Modern materials have shaped the society in which we live and work. They enable an environment in which we have instantaneous access to people and information and can communicate globally at the touch of a button. New materials are transforming the medical and manufacturing industries and it is clear that everything around us is moving towards a highly connected, interacting global society.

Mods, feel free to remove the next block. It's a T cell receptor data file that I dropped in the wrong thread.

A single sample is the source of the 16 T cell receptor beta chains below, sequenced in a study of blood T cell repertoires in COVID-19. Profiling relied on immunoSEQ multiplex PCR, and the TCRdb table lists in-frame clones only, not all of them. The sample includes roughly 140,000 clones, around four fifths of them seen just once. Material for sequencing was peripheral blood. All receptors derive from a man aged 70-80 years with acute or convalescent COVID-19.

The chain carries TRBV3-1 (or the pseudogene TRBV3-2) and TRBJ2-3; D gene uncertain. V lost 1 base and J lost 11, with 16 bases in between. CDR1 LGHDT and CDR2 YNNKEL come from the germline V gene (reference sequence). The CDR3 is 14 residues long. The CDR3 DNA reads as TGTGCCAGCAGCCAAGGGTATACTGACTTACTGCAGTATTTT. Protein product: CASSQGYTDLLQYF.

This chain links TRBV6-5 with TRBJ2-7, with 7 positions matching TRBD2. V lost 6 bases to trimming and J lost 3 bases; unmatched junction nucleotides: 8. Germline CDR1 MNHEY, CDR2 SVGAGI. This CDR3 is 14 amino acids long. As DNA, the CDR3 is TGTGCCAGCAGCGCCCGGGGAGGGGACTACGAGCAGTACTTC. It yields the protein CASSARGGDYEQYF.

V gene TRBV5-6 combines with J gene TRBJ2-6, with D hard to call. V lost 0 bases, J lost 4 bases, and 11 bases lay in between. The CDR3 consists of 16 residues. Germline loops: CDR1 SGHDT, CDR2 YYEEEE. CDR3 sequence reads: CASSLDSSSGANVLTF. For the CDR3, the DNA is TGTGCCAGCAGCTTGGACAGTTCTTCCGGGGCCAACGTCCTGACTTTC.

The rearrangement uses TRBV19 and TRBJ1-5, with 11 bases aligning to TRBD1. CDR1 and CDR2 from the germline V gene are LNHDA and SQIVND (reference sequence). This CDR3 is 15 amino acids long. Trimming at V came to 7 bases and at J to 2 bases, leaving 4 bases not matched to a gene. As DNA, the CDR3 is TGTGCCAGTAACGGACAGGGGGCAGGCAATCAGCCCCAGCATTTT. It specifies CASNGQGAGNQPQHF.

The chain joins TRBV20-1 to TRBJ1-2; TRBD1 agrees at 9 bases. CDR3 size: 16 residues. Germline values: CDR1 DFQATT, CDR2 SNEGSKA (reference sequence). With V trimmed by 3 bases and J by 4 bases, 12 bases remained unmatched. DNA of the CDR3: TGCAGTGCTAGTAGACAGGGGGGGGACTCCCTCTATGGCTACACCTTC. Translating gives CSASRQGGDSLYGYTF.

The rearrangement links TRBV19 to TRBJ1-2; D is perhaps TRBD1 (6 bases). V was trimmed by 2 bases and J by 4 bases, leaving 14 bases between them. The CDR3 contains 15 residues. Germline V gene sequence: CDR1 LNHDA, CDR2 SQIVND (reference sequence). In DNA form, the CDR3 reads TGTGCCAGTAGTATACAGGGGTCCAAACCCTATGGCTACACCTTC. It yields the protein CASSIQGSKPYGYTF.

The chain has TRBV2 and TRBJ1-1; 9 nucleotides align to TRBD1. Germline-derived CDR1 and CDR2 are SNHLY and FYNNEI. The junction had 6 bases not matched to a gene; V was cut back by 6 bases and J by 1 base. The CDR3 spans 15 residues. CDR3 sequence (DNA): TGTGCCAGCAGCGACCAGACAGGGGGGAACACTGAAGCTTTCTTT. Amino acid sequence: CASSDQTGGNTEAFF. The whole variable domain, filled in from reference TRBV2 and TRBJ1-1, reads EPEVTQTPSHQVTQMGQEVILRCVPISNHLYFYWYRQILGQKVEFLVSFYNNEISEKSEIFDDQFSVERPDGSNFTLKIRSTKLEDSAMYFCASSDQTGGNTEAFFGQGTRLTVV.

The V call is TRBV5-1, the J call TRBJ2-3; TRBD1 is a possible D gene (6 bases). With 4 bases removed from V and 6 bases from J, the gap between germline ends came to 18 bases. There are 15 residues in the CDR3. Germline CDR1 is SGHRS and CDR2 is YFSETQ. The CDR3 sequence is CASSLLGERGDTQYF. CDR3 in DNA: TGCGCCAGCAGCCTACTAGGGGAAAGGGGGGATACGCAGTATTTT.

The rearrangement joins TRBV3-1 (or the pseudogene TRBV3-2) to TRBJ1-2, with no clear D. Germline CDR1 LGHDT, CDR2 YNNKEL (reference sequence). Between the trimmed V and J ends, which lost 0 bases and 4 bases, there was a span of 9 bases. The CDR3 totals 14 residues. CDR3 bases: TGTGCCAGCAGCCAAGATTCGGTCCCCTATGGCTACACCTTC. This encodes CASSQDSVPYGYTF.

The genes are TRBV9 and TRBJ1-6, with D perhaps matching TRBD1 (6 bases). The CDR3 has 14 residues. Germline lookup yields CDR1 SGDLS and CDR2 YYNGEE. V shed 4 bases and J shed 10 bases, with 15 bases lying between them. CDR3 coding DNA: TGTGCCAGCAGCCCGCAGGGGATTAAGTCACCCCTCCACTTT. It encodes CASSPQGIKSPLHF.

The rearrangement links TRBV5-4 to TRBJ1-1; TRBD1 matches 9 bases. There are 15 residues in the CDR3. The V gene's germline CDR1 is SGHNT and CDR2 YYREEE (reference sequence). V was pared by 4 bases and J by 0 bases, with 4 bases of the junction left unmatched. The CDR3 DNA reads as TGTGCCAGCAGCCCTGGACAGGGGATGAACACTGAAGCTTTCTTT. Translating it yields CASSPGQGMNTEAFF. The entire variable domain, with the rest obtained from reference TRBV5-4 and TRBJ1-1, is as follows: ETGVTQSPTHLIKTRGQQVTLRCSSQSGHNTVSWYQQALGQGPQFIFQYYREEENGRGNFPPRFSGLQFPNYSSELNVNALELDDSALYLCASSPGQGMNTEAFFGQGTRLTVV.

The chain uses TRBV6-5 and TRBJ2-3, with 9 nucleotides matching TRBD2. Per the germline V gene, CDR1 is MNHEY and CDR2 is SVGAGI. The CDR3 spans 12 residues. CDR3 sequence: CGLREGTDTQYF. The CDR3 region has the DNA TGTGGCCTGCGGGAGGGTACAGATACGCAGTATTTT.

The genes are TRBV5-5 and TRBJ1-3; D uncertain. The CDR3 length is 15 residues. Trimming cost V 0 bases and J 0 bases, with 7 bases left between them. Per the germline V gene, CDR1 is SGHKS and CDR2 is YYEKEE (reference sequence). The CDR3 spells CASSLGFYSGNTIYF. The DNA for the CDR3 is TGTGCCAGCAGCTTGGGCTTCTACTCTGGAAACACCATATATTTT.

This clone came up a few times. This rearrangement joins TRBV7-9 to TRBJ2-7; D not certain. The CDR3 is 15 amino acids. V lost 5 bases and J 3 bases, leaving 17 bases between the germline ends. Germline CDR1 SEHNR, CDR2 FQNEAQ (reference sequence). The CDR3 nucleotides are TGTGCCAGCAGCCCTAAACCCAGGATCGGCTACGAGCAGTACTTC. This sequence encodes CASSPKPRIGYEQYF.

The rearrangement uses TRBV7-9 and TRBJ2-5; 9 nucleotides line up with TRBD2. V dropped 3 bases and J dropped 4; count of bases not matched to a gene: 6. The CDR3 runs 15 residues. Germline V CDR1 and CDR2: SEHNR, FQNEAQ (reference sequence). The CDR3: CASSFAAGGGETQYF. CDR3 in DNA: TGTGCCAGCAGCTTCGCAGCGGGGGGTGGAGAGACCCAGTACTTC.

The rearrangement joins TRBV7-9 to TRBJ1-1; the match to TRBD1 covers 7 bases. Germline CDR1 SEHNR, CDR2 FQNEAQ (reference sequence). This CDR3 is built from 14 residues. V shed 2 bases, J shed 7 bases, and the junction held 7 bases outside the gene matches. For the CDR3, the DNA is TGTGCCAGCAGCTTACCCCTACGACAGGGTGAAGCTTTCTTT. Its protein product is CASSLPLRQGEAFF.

In making this new reality sustainable, we have to overcome significant barriers and reach into domains that are currently inaccessible. In particular, we either need to achieve totally new functions —“impossible materials”— or achieve energy efficiency (sustainability) using existing materials. Our materials research program, organized along two focus areas, therefore needs to grapple with increasingly complex materials architectures that are either space efficient (nano) or faster or that combine seemingly incompatible components; that contain or mimic efficient biological systems; or that unite several of the aforementioned strategies. We approach these problems with a team of 32 Priciple Investigators organized in 17 Research Groups who are creating a multidisciplinary research environment without borders. This setting allows us to address fundamental and challenging questions in the fields of functional materials that are relevant to societal problems following a comprehensive approach, thus involve the entire chain of knowledge; modelling, synthesis, characterization, physical properties, theory and device functionality.